Each day, it seems the number of producers releasing lo-fi, jazz-centric beat tapes on Bandcamp jumps like the price of Lakers tickets post LeBron signing. While arguing for the merits of one producer’s take on this style can sometimes feel like splitting hairs, some records project both superior skill and a coherent sonic vision. See Joe Corfield’s Patterns. Rather than a scattershot collection of varying quality, Patterns is polished and purposeful throughout. Deftly sequenced, the tracks bleed into one another while avoiding redundancy. Moreover, Corfield’s suites shirk the one-two of a loop and a breakbeat in favor of richer, more layered collages. The same notes on piano and saxophone repeat in song, but their arrangement next to dry percussion, resonant bass lines, and other instruments inspires a focused trance rather than an opportunity to tune out.
Steel Tipped Dove
die una una nocte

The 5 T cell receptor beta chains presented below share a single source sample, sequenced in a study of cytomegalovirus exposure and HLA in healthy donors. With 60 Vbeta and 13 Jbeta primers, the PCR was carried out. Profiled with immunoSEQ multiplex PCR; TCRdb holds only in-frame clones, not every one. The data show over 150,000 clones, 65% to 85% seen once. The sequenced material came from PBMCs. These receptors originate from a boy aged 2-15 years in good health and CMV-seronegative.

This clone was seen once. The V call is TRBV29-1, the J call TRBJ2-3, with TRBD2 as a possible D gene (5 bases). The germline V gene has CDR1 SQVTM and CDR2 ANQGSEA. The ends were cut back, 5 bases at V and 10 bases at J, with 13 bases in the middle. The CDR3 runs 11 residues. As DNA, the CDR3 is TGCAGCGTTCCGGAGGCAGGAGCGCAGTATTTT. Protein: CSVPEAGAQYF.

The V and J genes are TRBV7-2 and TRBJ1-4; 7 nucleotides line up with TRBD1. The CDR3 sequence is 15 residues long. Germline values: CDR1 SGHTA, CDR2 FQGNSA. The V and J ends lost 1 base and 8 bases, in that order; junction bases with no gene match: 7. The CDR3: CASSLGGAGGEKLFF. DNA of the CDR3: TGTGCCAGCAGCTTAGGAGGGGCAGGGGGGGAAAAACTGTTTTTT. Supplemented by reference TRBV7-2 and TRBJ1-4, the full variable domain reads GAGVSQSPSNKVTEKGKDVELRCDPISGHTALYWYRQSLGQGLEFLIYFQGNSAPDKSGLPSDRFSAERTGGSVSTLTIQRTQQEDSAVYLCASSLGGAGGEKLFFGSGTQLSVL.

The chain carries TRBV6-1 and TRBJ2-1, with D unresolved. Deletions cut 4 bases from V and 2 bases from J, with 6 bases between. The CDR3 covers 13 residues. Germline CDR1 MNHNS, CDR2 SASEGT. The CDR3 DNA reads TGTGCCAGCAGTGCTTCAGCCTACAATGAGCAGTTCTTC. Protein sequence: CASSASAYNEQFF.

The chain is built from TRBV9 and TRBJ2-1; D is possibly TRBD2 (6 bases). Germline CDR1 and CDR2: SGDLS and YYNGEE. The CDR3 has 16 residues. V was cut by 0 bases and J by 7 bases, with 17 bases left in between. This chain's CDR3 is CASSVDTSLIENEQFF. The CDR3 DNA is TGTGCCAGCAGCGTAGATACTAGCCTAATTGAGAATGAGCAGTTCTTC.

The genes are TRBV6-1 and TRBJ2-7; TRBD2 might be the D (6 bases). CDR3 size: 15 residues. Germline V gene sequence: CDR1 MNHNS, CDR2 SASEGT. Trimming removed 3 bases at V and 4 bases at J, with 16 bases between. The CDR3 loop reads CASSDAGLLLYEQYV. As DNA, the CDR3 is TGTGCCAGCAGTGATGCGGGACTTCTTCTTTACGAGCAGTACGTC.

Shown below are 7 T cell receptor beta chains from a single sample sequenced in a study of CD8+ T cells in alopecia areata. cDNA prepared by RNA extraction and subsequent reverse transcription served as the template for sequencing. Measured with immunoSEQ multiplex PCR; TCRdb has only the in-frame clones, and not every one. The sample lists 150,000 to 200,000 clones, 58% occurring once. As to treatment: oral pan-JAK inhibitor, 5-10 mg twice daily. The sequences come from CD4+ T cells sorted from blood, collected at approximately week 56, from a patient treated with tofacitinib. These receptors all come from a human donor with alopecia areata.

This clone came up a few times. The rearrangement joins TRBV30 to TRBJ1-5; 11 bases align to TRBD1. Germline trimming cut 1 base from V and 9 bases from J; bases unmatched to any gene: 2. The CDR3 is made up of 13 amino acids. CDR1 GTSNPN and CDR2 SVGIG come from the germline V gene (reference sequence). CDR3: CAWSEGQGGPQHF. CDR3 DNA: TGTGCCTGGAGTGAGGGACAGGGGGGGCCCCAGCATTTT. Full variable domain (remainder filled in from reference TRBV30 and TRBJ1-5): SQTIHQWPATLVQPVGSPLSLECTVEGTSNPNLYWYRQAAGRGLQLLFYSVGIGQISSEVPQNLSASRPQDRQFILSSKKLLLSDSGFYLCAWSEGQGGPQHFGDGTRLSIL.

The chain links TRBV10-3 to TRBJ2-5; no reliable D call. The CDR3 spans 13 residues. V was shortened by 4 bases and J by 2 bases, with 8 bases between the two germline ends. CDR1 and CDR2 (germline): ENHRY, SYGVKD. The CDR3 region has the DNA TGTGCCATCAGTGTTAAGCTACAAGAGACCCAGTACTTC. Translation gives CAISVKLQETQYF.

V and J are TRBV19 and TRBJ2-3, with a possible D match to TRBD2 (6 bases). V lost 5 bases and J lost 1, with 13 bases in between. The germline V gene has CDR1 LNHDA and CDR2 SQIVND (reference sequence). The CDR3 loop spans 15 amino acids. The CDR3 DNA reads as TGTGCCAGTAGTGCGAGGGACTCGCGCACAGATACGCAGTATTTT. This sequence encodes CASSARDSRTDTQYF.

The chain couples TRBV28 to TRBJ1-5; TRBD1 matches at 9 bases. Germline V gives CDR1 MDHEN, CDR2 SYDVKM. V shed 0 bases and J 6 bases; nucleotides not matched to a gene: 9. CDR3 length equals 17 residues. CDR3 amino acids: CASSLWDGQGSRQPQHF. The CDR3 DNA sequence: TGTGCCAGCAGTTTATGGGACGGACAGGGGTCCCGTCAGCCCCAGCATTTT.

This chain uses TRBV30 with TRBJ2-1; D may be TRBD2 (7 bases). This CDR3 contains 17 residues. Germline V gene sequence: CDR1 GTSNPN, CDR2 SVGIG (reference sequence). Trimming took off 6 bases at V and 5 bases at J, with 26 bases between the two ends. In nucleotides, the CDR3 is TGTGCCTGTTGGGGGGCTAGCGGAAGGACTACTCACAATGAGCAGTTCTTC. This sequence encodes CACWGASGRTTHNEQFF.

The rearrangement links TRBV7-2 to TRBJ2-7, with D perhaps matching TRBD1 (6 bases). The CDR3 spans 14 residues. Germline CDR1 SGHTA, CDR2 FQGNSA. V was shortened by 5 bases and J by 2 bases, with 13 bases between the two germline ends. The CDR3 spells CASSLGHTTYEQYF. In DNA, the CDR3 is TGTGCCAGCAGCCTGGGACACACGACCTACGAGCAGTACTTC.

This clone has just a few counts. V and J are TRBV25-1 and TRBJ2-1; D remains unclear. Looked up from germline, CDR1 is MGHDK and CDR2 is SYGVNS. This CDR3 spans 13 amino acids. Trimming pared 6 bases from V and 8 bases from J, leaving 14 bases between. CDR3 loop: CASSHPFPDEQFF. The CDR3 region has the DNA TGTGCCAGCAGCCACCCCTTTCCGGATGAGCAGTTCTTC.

Is Steel Tipped Dove the hardest working producer in Brooklyn? There’s no way of offering an incontrovertible yes or no. Still, he’s released five projects this year, and has beats on records from milo and Zilla Rocca. It’s remarkable, then, that die una una nocte is his best release this year. The beats stand out for their respective diversity, but also for the many ideas contained within each one. Where another producer might divide seemingly disparate beats into two tracks, Steel Tipped Dove finds a way to bridge his ideas. “Four P,” for instance, begins like a modern take on early Mobb Deep before he drops the menacing guitar that turns it into the kind of beat I wish RZA were making in 2018. A beat tape in the truest sense of the word, die una una nocte will never leave you wanting for variety.